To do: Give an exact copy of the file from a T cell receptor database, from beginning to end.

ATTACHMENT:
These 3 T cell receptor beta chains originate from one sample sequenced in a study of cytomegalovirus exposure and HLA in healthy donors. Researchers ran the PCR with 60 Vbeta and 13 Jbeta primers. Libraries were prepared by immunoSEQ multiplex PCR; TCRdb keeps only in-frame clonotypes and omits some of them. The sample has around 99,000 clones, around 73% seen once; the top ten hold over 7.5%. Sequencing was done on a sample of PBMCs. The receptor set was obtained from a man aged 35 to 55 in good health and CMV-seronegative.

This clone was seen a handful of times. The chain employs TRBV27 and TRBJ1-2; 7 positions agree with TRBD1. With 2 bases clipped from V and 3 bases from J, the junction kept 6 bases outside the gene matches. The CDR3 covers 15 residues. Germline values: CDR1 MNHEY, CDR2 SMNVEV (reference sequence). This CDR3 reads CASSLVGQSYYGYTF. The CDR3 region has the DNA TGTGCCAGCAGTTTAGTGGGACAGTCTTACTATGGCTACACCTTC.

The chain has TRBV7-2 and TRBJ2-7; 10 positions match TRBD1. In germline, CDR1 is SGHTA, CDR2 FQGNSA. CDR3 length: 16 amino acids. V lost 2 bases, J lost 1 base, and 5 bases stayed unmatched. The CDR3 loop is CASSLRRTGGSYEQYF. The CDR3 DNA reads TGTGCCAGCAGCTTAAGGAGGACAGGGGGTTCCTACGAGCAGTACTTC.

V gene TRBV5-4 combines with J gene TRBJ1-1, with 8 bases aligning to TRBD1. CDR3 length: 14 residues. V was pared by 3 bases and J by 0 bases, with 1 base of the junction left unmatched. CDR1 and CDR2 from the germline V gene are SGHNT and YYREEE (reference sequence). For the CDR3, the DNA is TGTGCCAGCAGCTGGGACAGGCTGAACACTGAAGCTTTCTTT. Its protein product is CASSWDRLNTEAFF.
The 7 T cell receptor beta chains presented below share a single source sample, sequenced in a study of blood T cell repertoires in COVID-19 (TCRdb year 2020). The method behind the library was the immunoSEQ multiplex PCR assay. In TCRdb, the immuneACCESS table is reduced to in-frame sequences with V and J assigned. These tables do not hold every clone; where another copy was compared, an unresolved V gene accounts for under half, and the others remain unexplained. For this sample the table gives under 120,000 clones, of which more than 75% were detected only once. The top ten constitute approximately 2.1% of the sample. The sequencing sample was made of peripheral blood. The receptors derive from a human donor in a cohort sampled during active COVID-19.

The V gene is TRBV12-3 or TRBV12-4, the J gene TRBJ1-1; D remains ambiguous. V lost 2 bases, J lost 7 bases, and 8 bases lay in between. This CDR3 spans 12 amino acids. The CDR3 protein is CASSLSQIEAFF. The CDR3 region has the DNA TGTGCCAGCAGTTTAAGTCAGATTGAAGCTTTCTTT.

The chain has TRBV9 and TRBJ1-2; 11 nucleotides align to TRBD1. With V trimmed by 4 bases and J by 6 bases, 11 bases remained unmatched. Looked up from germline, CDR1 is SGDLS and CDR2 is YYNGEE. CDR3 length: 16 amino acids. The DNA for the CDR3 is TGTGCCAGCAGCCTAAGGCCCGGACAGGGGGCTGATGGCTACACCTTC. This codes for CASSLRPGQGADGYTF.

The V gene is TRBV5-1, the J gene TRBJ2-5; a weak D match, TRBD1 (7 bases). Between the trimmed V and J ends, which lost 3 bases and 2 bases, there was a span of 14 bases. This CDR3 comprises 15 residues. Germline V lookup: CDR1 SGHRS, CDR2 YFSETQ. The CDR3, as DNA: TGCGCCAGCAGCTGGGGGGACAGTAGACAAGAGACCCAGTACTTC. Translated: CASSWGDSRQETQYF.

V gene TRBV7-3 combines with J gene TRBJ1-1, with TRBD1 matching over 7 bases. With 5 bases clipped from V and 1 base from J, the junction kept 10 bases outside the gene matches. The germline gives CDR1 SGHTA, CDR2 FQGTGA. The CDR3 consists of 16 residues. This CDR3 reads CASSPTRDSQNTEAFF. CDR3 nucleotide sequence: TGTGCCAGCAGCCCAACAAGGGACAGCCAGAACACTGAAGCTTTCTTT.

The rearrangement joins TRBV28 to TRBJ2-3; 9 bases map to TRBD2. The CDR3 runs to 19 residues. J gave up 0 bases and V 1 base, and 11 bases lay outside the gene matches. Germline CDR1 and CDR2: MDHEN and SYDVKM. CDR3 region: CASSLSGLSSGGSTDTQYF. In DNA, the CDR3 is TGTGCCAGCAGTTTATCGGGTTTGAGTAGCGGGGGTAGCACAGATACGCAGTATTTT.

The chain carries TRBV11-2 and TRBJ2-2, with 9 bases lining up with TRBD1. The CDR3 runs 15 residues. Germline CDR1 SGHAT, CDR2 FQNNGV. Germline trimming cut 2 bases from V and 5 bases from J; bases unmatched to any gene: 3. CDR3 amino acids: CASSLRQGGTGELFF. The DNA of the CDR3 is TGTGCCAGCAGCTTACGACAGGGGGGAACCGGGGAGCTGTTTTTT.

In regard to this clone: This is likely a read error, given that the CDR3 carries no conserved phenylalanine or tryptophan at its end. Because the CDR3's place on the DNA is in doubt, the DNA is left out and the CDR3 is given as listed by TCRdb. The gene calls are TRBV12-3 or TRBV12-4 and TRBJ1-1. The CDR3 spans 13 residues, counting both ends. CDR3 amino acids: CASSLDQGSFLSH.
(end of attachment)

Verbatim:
These 3 T cell receptor beta chains originate from one sample sequenced in a study of cytomegalovirus exposure and HLA in healthy donors. Researchers ran the PCR with 60 Vbeta and 13 Jbeta primers. Libraries were prepared by immunoSEQ multiplex PCR; TCRdb keeps only in-frame clonotypes and omits some of them. The sample has around 99,000 clones, around 73% seen once; the top ten hold over 7.5%. Sequencing was done on a sample of PBMCs. The receptor set was obtained from a man aged 35 to 55 in good health and CMV-seronegative.

This clone was seen a handful of times. The chain employs TRBV27 and TRBJ1-2; 7 positions agree with TRBD1. With 2 bases clipped from V and 3 bases from J, the junction kept 6 bases outside the gene matches. The CDR3 covers 15 residues. Germline values: CDR1 MNHEY, CDR2 SMNVEV (reference sequence). This CDR3 reads CASSLVGQSYYGYTF. The CDR3 region has the DNA TGTGCCAGCAGTTTAGTGGGACAGTCTTACTATGGCTACACCTTC.

The chain has TRBV7-2 and TRBJ2-7; 10 positions match TRBD1. In germline, CDR1 is SGHTA, CDR2 FQGNSA. CDR3 length: 16 amino acids. V lost 2 bases, J lost 1 base, and 5 bases stayed unmatched. The CDR3 loop is CASSLRRTGGSYEQYF. The CDR3 DNA reads TGTGCCAGCAGCTTAAGGAGGACAGGGGGTTCCTACGAGCAGTACTTC.

V gene TRBV5-4 combines with J gene TRBJ1-1, with 8 bases aligning to TRBD1. CDR3 length: 14 residues. V was pared by 3 bases and J by 0 bases, with 1 base of the junction left unmatched. CDR1 and CDR2 from the germline V gene are SGHNT and YYREEE (reference sequence). For the CDR3, the DNA is TGTGCCAGCAGCTGGGACAGGCTGAACACTGAAGCTTTCTTT. Its protein product is CASSWDRLNTEAFF.
The 7 T cell receptor beta chains presented below share a single source sample, sequenced in a study of blood T cell repertoires in COVID-19 (TCRdb year 2020). The method behind the library was the immunoSEQ multiplex PCR assay. In TCRdb, the immuneACCESS table is reduced to in-frame sequences with V and J assigned. These tables do not hold every clone; where another copy was compared, an unresolved V gene accounts for under half, and the others remain unexplained. For this sample the table gives under 120,000 clones, of which more than 75% were detected only once. The top ten constitute approximately 2.1% of the sample. The sequencing sample was made of peripheral blood. The receptors derive from a human donor in a cohort sampled during active COVID-19.

The V gene is TRBV12-3 or TRBV12-4, the J gene TRBJ1-1; D remains ambiguous. V lost 2 bases, J lost 7 bases, and 8 bases lay in between. This CDR3 spans 12 amino acids. The CDR3 protein is CASSLSQIEAFF. The CDR3 region has the DNA TGTGCCAGCAGTTTAAGTCAGATTGAAGCTTTCTTT.

The chain has TRBV9 and TRBJ1-2; 11 nucleotides align to TRBD1. With V trimmed by 4 bases and J by 6 bases, 11 bases remained unmatched. Looked up from germline, CDR1 is SGDLS and CDR2 is YYNGEE. CDR3 length: 16 amino acids. The DNA for the CDR3 is TGTGCCAGCAGCCTAAGGCCCGGACAGGGGGCTGATGGCTACACCTTC. This codes for CASSLRPGQGADGYTF.

The V gene is TRBV5-1, the J gene TRBJ2-5; a weak D match, TRBD1 (7 bases). Between the trimmed V and J ends, which lost 3 bases and 2 bases, there was a span of 14 bases. This CDR3 comprises 15 residues. Germline V lookup: CDR1 SGHRS, CDR2 YFSETQ. The CDR3, as DNA: TGCGCCAGCAGCTGGGGGGACAGTAGACAAGAGACCCAGTACTTC. Translated: CASSWGDSRQETQYF.

V gene TRBV7-3 combines with J gene TRBJ1-1, with TRBD1 matching over 7 bases. With 5 bases clipped from V and 1 base from J, the junction kept 10 bases outside the gene matches. The germline gives CDR1 SGHTA, CDR2 FQGTGA. The CDR3 consists of 16 residues. This CDR3 reads CASSPTRDSQNTEAFF. CDR3 nucleotide sequence: TGTGCCAGCAGCCCAACAAGGGACAGCCAGAACACTGAAGCTTTCTTT.

The rearrangement joins TRBV28 to TRBJ2-3; 9 bases map to TRBD2. The CDR3 runs to 19 residues. J gave up 0 bases and V 1 base, and 11 bases lay outside the gene matches. Germline CDR1 and CDR2: MDHEN and SYDVKM. CDR3 region: CASSLSGLSSGGSTDTQYF. In DNA, the CDR3 is TGTGCCAGCAGTTTATCGGGTTTGAGTAGCGGGGGTAGCACAGATACGCAGTATTTT.

The chain carries TRBV11-2 and TRBJ2-2, with 9 bases lining up with TRBD1. The CDR3 runs 15 residues. Germline CDR1 SGHAT, CDR2 FQNNGV. Germline trimming cut 2 bases from V and 5 bases from J; bases unmatched to any gene: 3. CDR3 amino acids: CASSLRQGGTGELFF. The DNA of the CDR3 is TGTGCCAGCAGCTTACGACAGGGGGGAACCGGGGAGCTGTTTTTT.

In regard to this clone: This is likely a read error, given that the CDR3 carries no conserved phenylalanine or tryptophan at its end. Because the CDR3's place on the DNA is in doubt, the DNA is left out and the CDR3 is given as listed by TCRdb. The gene calls are TRBV12-3 or TRBV12-4 and TRBJ1-1. The CDR3 spans 13 residues, counting both ends. CDR3 amino acids: CASSLDQGSFLSH.